After Caesar's death, Caesar's adopted heir Octavian rose to power. He began the era of peace, and Rome seemed to regain stability. He was rewarded as the title of Augustus to commemorate his lineage to Caesar. 

 

 

 

ADDITIONAL INFORMATION

 

Military Tactics of the Roman Legion

Under this system, the Legion was made of the Maniple formation, which generally consisted of 2 centuries of men. The centuries were organized as a base unit of 60 men, but these numbers fluctuated depending upon the type of infantry. Each century of the Maniple was under the command of a centurion (with the unit on the right under the command of the senior centurion) who was assisted by an optio, and other 'enlisted officers' as detailed in the Imperial system. The cavalry of the Republican legion was limited to a rather small force by comparison to the infantry. The 200-300 man cavalry wings were organized in decuriae of 10 men each under the command of a decurion. Three units of decuriae were organized together as a turma consisting of 30 men, and the senior decurion of the three had total command. In addition to the traditional legions, the Roman Empire fielded Auxilia, or non-Roman soldiers. These units came from across the empire and would fight alongside the legions. 

  • Tactics and Conquests:

    • Shield to Shield: In battle, the Roman soldiers would stand with the shields in front side by side, and in the rows behind, with the shields on top of the heads of the ones in front. It is called the testudo formation. It made an advancing group of Romans a giant tortoise, and less vulnerable to artillery fire.
    • Battle Readiness: During a fierce battle, a soldier can get easily get tired. The Romans solved this. A soldier would only be at the front of a fighting column for fifteen minutes, then move to the back. This was invaluable to the soldiers.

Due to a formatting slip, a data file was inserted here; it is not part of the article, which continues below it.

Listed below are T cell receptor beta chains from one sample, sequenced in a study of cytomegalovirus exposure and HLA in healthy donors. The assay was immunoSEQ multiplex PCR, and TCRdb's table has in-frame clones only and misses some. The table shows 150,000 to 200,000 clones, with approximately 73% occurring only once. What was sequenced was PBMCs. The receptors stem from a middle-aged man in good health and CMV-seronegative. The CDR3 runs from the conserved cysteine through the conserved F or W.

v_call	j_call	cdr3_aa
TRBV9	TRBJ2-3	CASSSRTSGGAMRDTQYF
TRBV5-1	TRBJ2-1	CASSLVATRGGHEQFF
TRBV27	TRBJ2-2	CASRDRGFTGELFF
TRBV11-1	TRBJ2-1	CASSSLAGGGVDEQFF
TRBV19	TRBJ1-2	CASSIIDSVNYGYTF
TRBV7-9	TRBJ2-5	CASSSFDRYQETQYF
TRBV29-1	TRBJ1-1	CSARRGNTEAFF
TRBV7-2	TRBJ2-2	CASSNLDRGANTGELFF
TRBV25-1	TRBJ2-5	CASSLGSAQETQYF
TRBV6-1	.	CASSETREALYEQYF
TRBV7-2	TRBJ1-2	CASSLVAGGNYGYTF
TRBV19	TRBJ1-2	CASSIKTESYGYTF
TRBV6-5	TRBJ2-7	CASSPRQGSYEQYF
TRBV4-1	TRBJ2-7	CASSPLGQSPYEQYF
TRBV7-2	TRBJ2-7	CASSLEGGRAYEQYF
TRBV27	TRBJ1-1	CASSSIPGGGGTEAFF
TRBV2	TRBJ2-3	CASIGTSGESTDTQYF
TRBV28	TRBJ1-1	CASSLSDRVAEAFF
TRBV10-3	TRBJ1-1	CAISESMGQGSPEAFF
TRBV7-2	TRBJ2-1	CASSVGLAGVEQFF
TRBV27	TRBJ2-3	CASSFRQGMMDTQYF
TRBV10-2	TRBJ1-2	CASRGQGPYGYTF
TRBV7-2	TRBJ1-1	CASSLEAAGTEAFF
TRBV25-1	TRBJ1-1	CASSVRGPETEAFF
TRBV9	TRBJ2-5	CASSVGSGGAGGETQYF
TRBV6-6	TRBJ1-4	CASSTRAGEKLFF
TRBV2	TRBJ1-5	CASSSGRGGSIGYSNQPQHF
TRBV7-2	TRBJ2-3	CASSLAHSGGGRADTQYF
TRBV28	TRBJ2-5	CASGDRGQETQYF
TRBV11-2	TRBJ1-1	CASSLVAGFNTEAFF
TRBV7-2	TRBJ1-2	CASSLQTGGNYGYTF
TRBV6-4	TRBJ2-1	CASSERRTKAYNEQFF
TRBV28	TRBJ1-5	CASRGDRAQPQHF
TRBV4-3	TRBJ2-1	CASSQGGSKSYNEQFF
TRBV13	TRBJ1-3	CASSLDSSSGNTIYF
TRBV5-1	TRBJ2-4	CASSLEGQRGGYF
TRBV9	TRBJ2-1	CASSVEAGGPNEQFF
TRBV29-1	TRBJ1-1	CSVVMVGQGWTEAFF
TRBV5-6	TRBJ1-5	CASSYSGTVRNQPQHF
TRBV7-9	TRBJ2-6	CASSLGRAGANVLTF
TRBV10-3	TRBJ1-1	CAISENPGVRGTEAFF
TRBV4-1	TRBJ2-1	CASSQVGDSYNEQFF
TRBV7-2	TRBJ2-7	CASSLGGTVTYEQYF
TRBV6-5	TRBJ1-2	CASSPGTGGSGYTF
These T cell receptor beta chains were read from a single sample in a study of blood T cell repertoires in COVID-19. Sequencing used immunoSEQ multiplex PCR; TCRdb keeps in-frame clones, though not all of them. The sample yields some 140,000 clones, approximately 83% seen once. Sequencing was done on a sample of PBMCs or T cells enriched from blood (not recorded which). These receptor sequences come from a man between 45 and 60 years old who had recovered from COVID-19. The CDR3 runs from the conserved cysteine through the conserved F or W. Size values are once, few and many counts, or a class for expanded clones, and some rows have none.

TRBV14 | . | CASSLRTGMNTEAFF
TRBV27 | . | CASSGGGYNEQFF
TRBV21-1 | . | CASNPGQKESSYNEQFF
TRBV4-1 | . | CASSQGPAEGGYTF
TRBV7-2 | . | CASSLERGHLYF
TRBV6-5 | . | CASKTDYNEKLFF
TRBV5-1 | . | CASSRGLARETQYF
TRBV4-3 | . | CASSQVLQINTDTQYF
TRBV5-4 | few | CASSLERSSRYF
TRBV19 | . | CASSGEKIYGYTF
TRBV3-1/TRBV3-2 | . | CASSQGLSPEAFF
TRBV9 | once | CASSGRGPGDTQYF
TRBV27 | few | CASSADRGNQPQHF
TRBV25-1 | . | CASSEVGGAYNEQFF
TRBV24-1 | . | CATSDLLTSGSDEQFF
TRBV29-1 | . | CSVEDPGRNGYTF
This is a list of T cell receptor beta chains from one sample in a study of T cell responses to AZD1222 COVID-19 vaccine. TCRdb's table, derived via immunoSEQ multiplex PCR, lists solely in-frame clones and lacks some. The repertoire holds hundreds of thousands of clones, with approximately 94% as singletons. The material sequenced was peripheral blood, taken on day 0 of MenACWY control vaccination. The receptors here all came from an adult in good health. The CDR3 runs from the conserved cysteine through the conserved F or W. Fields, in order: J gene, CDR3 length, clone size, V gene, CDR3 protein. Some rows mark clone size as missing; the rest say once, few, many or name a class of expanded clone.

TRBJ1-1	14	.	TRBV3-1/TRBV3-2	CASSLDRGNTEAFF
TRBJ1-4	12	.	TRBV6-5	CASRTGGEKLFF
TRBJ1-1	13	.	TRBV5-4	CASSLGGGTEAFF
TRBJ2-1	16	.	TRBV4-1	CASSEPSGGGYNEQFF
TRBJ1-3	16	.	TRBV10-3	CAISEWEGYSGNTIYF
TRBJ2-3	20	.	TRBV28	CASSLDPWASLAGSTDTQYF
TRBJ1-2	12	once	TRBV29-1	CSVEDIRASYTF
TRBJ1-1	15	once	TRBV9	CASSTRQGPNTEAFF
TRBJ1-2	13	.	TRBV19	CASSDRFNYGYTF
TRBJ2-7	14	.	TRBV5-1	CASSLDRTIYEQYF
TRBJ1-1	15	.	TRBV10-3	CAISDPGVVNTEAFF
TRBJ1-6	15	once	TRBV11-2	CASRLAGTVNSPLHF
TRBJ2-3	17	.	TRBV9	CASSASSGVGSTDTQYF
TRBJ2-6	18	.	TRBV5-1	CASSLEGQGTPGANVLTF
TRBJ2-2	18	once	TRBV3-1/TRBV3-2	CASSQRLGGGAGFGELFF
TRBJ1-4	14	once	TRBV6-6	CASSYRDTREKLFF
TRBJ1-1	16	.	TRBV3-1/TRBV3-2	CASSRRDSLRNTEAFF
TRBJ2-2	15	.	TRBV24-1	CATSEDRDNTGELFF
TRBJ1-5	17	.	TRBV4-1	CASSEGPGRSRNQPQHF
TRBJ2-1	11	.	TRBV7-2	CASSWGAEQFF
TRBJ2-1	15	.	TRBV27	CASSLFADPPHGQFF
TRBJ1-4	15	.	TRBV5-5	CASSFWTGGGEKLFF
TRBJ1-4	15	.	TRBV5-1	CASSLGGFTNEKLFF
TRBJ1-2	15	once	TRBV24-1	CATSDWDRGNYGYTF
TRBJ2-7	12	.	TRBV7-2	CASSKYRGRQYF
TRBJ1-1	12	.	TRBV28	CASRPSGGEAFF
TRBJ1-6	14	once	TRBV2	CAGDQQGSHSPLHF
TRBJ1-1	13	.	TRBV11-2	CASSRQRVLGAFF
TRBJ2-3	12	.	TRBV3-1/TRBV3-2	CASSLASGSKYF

• Starvation: Starving a town under siege into submission was a favorite of the Romans. The town would be surrounded, plastered with artillery, and then the Romans would wait for the supplies to run out. In the event that this tactic took too long, siege towers were built. These allowed the Roman soldiers to scale the walls of a town easily. Together the two tactics were excessively effective.
    • Training: Training was the most important tactic to the Roman Army. The Romans were trained to fight hard and to improvise. Every soldier was trained as an engineer: they could make anything out of anything.
      • Multimedia.pngFor an explanation and history on the punishment of decimation, check out this site!

 

During the republic, the general who recruited an army often armed and paid the soldiers. Augustus wanted to ensure that in the future no rebellious general could threaten the regime, so he established a central military treasury. He set funds aside for the legionaries. When they retired, they received a grant to purchase a plot of land to support their families. Augustus also tried to make his troops more professional by instituting a standard legionary command structure, system of rank, and rate of pay. Roman soldiers swore an annual oath of loyalty to the emperor. These legionaries also received their pay, bonuses, and pensions from the emperor, so they were not often tempted to follow a renegade commander. Once Augustus had defeated Mark Antony, he began to reduce the empire’s remaining military forces from 60 legions to 28. He then had to provide land for over 100,000 men, which was the traditional form of pension. Augustus knew that earlier seizures of land had led to insurrections, so he used the spoils of his successful Egyptian campaign against Antony and Cleopatra to purchase property for some soldiers. He settled others in 40 new colonies around the Mediterranean. These colonies provided additional security in the provinces, and eventually became important centers for spreading the Roman way of life. Augustus founded the cities of Turin (Italy), Barcelona(Spain), Nimes (France), Trier (Germany), Tangier (Morocco) and Beirut (Lebanon).